The Makers Of HAL Egg’s Kame Sanpo On Designing The Turtles And Keeping Players Off Their Phones

By Alistair Wong . October 8, 2019 . 4:26pm

kame sanpo 1

To celebrate the launch of Housuu de Shoubu! Kame Sanpo, the second HAL Egg game that takes a free-to-play approach and a more exercise-encouraging bent, the director and producer of the game from HAL Labs sat down for an interview to talk about designing the slightly off-kilter turtle designs, and the design philosophy of keeping players off their phones. [Thanks, Famitsu!]

 

Here are the highlights below:

Firstly, tell us how this game came to be made.

Tatsuya Noguchi, director: “Around the time that the project we were working on was completed, I was discussing what we would be making next with my senior colleague. During that, we discussed a game about racing against turtles, and because it sounded interesting, we created a sample and info sheet about the game for presentation use. We presented it to our company, and it sort of passed without much consideration… (laughs).”

 

From an early stage, were you and Kawakami already working together?

Yuta Kawakami, designer: “When he first reached out to me, he suddenly told me without any explanation, “Please draw a turtle.” (laughs) I heard more later about how it was an app about racing against turtles, so I drew a turtle riding upon a segway.”

 

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So this was the first drawn illustration. From a first look, you wouldn’t identify this as a turtle. (laughs)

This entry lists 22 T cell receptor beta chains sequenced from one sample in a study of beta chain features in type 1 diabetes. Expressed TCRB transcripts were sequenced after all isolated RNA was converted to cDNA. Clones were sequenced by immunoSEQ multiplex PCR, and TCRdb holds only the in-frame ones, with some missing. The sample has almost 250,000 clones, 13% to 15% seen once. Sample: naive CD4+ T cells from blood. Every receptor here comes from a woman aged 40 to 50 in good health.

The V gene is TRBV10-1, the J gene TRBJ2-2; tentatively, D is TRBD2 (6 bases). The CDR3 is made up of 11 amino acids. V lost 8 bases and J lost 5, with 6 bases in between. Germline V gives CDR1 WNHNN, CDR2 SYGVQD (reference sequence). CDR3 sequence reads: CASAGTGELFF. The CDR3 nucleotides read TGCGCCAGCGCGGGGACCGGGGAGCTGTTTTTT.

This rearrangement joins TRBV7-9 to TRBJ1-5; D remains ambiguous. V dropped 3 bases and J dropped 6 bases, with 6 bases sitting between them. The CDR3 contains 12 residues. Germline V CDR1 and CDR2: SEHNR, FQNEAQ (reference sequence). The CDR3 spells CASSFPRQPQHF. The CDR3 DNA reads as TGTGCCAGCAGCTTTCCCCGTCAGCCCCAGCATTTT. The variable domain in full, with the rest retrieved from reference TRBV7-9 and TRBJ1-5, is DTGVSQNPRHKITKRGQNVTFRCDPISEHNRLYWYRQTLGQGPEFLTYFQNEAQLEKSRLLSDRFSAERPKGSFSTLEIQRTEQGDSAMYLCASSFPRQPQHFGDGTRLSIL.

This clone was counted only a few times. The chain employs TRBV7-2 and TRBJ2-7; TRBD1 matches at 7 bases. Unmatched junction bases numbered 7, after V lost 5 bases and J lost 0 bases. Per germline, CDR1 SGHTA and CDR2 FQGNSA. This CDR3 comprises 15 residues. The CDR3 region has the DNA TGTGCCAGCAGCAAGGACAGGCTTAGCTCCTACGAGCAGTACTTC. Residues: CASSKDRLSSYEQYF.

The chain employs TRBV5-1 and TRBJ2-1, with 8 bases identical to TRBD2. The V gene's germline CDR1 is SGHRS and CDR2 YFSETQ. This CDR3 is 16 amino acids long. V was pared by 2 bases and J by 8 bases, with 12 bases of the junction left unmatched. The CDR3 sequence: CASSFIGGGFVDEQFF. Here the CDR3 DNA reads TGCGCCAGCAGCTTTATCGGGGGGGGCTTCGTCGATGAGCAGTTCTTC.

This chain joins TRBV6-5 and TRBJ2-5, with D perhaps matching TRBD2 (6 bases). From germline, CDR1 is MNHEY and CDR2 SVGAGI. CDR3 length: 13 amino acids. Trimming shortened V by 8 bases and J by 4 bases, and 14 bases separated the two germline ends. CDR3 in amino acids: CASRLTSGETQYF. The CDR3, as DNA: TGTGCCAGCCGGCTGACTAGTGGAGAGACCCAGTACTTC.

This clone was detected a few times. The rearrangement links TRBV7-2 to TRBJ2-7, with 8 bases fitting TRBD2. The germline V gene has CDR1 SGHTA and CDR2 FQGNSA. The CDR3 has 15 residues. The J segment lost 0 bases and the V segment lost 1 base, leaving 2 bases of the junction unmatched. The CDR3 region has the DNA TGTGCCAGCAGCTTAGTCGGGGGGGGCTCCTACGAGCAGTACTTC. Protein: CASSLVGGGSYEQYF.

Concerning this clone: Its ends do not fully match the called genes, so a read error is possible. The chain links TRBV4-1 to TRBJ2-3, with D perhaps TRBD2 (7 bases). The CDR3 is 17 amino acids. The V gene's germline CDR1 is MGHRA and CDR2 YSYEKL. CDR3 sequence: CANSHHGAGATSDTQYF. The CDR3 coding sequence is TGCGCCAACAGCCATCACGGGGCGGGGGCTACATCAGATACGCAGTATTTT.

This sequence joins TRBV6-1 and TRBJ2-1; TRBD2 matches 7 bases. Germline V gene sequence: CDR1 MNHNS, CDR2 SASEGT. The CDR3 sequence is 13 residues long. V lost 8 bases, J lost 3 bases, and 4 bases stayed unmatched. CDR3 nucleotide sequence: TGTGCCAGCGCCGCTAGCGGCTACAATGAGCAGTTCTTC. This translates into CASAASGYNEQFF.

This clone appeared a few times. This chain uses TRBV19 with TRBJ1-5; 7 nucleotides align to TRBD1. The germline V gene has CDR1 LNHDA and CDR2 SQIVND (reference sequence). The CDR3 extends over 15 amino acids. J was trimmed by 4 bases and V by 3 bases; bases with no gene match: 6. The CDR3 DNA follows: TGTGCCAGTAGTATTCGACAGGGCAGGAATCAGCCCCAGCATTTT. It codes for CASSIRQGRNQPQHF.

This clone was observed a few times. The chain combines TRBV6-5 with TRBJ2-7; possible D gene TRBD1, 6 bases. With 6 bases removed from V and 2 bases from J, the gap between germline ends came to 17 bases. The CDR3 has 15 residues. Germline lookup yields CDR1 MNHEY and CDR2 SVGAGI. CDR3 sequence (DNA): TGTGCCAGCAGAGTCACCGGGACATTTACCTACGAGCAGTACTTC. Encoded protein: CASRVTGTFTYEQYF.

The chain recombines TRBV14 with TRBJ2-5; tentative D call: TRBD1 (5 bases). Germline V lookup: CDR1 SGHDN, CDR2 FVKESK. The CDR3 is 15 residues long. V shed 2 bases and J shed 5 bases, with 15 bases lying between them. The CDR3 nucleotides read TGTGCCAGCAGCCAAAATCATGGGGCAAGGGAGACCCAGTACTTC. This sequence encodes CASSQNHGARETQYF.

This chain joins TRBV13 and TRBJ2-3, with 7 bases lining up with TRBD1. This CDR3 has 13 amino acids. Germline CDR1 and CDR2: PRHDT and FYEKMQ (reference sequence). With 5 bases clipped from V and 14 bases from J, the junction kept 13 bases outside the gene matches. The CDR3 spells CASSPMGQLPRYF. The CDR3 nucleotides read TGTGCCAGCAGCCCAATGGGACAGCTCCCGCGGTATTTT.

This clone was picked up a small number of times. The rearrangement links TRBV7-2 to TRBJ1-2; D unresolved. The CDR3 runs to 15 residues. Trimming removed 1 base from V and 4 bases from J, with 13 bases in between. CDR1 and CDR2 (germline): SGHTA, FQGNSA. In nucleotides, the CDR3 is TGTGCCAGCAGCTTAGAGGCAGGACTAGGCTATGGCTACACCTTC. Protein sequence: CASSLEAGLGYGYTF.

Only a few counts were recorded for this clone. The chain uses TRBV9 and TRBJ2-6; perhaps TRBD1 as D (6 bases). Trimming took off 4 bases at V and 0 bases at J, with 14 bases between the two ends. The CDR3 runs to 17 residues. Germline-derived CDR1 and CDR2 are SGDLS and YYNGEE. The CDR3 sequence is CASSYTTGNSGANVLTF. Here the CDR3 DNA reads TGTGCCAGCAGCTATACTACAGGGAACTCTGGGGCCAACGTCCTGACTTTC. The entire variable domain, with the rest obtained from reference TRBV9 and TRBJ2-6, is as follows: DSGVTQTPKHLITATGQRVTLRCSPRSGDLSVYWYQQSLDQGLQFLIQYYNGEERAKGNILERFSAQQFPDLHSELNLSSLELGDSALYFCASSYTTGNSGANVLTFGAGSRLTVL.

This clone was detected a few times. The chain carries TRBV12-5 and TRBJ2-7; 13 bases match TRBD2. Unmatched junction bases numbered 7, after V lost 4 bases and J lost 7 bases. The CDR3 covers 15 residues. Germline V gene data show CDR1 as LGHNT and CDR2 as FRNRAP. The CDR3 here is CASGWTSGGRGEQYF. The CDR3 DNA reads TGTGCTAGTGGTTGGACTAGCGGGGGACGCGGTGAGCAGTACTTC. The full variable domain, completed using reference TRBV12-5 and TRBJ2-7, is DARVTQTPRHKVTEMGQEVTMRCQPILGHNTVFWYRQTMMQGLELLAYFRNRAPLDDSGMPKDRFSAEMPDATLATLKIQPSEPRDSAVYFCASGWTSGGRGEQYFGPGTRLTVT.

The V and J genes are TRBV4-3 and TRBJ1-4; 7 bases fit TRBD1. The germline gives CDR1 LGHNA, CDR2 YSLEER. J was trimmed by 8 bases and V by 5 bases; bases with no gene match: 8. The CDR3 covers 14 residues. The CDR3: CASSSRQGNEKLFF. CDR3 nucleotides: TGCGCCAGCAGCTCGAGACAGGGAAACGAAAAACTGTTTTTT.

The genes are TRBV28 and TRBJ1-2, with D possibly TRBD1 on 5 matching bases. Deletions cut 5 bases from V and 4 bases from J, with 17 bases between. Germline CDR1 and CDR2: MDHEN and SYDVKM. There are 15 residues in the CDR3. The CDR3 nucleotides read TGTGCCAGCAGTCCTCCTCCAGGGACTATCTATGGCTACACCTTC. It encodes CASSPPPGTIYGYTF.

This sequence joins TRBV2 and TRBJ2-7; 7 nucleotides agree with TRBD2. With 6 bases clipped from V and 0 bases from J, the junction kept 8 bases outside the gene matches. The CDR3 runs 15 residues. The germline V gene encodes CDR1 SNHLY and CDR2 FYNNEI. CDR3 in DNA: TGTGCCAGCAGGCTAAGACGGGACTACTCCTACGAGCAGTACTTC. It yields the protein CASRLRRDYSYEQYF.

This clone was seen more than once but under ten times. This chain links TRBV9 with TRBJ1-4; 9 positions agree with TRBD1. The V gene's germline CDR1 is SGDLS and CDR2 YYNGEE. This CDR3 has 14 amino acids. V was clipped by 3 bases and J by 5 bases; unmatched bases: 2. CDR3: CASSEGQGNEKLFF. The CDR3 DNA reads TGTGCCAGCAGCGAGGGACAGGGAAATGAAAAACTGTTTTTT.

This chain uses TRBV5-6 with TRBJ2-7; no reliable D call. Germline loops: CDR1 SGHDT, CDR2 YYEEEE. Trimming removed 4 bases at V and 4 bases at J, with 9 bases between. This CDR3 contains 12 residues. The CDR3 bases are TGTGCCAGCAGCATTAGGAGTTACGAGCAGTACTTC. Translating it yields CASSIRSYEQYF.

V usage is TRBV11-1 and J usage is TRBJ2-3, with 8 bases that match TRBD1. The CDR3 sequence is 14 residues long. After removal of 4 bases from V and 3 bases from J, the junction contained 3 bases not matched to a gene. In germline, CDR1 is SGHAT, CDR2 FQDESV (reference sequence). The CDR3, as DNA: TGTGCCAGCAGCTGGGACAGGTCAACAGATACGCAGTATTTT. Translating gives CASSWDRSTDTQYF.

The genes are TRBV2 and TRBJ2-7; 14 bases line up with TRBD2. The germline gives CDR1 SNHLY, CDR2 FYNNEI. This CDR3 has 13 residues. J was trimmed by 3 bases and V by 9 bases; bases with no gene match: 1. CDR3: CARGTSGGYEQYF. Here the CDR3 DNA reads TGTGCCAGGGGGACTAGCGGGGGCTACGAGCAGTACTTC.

Kawakami: “I like drawing things with a bit of a twist so rather than drawing a regular walking turtle, I drew this thinking that something like this would be more interesting.”

 

Noguchi: “When I first saw the illustration, it was far more than what I expected, so I was really shocked. There’s a lot to dissect. (laughs) Like how it’s a race about counting steps, yet it’s riding a vehicle; and even bigger, how it doesn’t even wear a shell. But I felt it was really interesting and gave an offer to Kawakami to be our designer.”

 

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HAL Lab’s characters, like Kirby, Qbby, and UFO,are known for changing costumes or shapes, and will Kame Sanpo have such costume elements?

Noguchi: “I do have several ideas I want to implement and this will be determined by how well the game does.”

 

How about a nationwide ranking mode?

Noguchi: “The concept of the game is that it doesn’t take up much time, and is a game you play casually, so I believe I’d like to remove any elements that make you have to constantly check your smartphone as much as possible. However, depending on audience reviews, it’d be nice if we could add something like that.”

 

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So you’re saying it’s not a game you need to make time for, or constantly check your phone for.

Noguchi: “Right. You don’t need to walk any more than usual to play Kame Sanpo. Furthermore, we aren’t selling the game by saying it will make you healthier. (laughs) If you are able to use the steps that you take in regular life to have a bit of fun, then that’s enough.”

 

Housuu de Shoubu! Kame Sanpo is now available in Japan as a free to play title for iOS and Android. You can check out the first trailer for the game in our previous post here.


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